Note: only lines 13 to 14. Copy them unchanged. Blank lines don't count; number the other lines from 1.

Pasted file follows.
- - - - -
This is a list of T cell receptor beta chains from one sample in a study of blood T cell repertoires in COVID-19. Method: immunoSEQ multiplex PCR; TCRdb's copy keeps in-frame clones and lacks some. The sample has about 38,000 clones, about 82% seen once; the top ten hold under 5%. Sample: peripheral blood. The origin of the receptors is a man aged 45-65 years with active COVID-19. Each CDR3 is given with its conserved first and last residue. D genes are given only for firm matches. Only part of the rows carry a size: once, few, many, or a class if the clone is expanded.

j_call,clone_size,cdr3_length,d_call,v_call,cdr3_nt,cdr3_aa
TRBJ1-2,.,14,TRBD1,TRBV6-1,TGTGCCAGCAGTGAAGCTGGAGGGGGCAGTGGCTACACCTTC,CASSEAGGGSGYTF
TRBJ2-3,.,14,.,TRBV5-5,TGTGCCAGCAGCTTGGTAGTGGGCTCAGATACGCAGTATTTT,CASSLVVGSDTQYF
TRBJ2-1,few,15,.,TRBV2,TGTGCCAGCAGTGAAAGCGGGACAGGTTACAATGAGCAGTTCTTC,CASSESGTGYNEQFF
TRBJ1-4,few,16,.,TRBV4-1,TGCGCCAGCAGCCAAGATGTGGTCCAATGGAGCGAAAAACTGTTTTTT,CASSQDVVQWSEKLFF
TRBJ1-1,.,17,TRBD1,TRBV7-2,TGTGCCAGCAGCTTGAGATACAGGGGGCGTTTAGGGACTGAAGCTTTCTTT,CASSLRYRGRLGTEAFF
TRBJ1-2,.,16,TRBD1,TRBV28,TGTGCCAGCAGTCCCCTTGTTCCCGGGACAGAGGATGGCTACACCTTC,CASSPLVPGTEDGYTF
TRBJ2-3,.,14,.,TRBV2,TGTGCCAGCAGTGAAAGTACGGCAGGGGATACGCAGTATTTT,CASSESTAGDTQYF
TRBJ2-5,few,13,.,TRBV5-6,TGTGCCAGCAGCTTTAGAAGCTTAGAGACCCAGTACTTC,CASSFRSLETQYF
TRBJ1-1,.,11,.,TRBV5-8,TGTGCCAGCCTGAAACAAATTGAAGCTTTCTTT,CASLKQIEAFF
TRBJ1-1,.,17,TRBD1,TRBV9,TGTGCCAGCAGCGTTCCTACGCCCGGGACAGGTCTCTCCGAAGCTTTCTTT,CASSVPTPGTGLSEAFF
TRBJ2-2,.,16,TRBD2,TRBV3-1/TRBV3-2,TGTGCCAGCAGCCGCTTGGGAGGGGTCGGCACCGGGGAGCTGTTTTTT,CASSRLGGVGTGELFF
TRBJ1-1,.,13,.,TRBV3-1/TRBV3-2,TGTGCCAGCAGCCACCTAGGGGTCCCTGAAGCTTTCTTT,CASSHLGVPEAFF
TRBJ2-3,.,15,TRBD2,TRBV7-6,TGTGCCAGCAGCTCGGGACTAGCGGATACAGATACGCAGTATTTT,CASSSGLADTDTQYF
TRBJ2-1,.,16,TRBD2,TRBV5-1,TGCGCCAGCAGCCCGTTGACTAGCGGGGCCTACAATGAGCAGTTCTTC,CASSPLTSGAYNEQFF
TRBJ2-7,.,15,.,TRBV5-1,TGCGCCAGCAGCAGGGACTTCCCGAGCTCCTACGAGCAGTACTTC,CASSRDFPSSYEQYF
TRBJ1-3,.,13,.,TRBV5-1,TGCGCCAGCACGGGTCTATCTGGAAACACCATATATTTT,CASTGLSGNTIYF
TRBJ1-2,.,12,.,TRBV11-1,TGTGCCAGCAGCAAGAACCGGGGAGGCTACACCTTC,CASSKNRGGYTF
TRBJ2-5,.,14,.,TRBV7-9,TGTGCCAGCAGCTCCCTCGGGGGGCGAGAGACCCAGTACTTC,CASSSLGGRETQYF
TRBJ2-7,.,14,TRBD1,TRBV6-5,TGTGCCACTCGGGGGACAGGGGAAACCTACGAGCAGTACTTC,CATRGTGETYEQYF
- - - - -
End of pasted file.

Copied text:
TRBJ2-2,.,16,TRBD2,TRBV3-1/TRBV3-2,TGTGCCAGCAGCCGCTTGGGAGGGGTCGGCACCGGGGAGCTGTTTTTT,CASSRLGGVGTGELFF
TRBJ1-1,.,13,.,TRBV3-1/TRBV3-2,TGTGCCAGCAGCCACCTAGGGGTCCCTGAAGCTTTCTTT,CASSHLGVPEAFF